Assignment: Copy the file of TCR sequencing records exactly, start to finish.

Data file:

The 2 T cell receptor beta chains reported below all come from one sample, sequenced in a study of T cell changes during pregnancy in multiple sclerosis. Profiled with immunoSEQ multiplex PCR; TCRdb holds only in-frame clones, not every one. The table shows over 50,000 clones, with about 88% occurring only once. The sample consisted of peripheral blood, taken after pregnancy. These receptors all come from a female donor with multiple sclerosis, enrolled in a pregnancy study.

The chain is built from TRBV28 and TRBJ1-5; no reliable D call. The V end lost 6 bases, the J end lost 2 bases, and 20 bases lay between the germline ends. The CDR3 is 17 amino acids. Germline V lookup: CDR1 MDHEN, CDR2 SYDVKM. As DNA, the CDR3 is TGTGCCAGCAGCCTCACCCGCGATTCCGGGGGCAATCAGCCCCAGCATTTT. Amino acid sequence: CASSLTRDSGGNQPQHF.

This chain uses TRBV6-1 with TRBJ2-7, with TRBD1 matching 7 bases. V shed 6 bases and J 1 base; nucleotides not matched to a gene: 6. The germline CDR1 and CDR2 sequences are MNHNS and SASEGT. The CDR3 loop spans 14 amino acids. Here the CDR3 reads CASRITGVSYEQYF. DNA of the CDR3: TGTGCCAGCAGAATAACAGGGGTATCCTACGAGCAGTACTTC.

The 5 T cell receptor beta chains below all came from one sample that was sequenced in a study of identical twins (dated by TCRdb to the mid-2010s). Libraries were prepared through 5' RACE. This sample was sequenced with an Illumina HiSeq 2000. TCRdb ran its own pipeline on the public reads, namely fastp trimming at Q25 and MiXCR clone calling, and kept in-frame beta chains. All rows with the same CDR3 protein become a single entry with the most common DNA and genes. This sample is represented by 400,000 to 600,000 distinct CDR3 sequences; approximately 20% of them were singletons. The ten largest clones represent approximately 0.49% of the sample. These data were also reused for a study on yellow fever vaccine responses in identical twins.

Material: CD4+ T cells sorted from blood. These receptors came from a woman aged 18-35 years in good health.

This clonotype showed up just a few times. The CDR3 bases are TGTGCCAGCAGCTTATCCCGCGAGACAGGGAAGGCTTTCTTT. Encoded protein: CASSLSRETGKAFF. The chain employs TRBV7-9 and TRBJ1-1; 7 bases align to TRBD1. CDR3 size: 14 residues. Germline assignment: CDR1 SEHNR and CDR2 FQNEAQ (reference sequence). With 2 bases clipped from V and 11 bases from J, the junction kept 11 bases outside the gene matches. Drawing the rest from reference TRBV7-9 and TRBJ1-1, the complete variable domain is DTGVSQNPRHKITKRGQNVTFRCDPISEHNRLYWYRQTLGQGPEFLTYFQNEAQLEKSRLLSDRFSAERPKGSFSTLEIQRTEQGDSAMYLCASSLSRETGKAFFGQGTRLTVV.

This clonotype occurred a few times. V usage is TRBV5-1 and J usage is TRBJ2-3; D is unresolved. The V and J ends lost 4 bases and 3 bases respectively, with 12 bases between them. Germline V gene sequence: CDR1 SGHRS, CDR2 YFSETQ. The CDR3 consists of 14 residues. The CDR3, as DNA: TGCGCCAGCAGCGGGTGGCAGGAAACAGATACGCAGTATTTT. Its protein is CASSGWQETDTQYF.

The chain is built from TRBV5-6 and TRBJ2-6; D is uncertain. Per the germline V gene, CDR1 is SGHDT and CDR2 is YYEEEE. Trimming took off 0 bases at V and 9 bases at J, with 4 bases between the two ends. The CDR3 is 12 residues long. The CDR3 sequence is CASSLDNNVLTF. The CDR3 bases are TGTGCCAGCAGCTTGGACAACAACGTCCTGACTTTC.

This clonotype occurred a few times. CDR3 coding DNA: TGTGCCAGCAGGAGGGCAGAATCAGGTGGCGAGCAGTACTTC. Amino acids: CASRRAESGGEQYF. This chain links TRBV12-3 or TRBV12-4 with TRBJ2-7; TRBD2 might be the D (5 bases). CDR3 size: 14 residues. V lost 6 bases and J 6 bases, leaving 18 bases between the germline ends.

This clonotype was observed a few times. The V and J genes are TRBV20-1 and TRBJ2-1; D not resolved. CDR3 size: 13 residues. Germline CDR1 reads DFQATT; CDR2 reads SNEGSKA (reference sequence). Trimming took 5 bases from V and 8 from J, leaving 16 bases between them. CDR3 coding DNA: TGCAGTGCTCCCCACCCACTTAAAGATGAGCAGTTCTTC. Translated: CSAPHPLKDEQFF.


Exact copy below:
The 2 T cell receptor beta chains reported below all come from one sample, sequenced in a study of T cell changes during pregnancy in multiple sclerosis. Profiled with immunoSEQ multiplex PCR; TCRdb holds only in-frame clones, not every one. The table shows over 50,000 clones, with about 88% occurring only once. The sample consisted of peripheral blood, taken after pregnancy. These receptors all come from a female donor with multiple sclerosis, enrolled in a pregnancy study.

The chain is built from TRBV28 and TRBJ1-5; no reliable D call. The V end lost 6 bases, the J end lost 2 bases, and 20 bases lay between the germline ends. The CDR3 is 17 amino acids. Germline V lookup: CDR1 MDHEN, CDR2 SYDVKM. As DNA, the CDR3 is TGTGCCAGCAGCCTCACCCGCGATTCCGGGGGCAATCAGCCCCAGCATTTT. Amino acid sequence: CASSLTRDSGGNQPQHF.

This chain uses TRBV6-1 with TRBJ2-7, with TRBD1 matching 7 bases. V shed 6 bases and J 1 base; nucleotides not matched to a gene: 6. The germline CDR1 and CDR2 sequences are MNHNS and SASEGT. The CDR3 loop spans 14 amino acids. Here the CDR3 reads CASRITGVSYEQYF. DNA of the CDR3: TGTGCCAGCAGAATAACAGGGGTATCCTACGAGCAGTACTTC.

The 5 T cell receptor beta chains below all came from one sample that was sequenced in a study of identical twins (dated by TCRdb to the mid-2010s). Libraries were prepared through 5' RACE. This sample was sequenced with an Illumina HiSeq 2000. TCRdb ran its own pipeline on the public reads, namely fastp trimming at Q25 and MiXCR clone calling, and kept in-frame beta chains. All rows with the same CDR3 protein become a single entry with the most common DNA and genes. This sample is represented by 400,000 to 600,000 distinct CDR3 sequences; approximately 20% of them were singletons. The ten largest clones represent approximately 0.49% of the sample. These data were also reused for a study on yellow fever vaccine responses in identical twins.

Material: CD4+ T cells sorted from blood. These receptors came from a woman aged 18-35 years in good health.

This clonotype showed up just a few times. The CDR3 bases are TGTGCCAGCAGCTTATCCCGCGAGACAGGGAAGGCTTTCTTT. Encoded protein: CASSLSRETGKAFF. The chain employs TRBV7-9 and TRBJ1-1; 7 bases align to TRBD1. CDR3 size: 14 residues. Germline assignment: CDR1 SEHNR and CDR2 FQNEAQ (reference sequence). With 2 bases clipped from V and 11 bases from J, the junction kept 11 bases outside the gene matches. Drawing the rest from reference TRBV7-9 and TRBJ1-1, the complete variable domain is DTGVSQNPRHKITKRGQNVTFRCDPISEHNRLYWYRQTLGQGPEFLTYFQNEAQLEKSRLLSDRFSAERPKGSFSTLEIQRTEQGDSAMYLCASSLSRETGKAFFGQGTRLTVV.

This clonotype occurred a few times. V usage is TRBV5-1 and J usage is TRBJ2-3; D is unresolved. The V and J ends lost 4 bases and 3 bases respectively, with 12 bases between them. Germline V gene sequence: CDR1 SGHRS, CDR2 YFSETQ. The CDR3 consists of 14 residues. The CDR3, as DNA: TGCGCCAGCAGCGGGTGGCAGGAAACAGATACGCAGTATTTT. Its protein is CASSGWQETDTQYF.

The chain is built from TRBV5-6 and TRBJ2-6; D is uncertain. Per the germline V gene, CDR1 is SGHDT and CDR2 is YYEEEE. Trimming took off 0 bases at V and 9 bases at J, with 4 bases between the two ends. The CDR3 is 12 residues long. The CDR3 sequence is CASSLDNNVLTF. The CDR3 bases are TGTGCCAGCAGCTTGGACAACAACGTCCTGACTTTC.

This clonotype occurred a few times. CDR3 coding DNA: TGTGCCAGCAGGAGGGCAGAATCAGGTGGCGAGCAGTACTTC. Amino acids: CASRRAESGGEQYF. This chain links TRBV12-3 or TRBV12-4 with TRBJ2-7; TRBD2 might be the D (5 bases). CDR3 size: 14 residues. V lost 6 bases and J 6 bases, leaving 18 bases between the germline ends.

This clonotype was observed a few times. The V and J genes are TRBV20-1 and TRBJ2-1; D not resolved. CDR3 size: 13 residues. Germline CDR1 reads DFQATT; CDR2 reads SNEGSKA (reference sequence). Trimming took 5 bases from V and 8 from J, leaving 16 bases between them. CDR3 coding DNA: TGCAGTGCTCCCCACCCACTTAAAGATGAGCAGTTCTTC. Translated: CSAPHPLKDEQFF.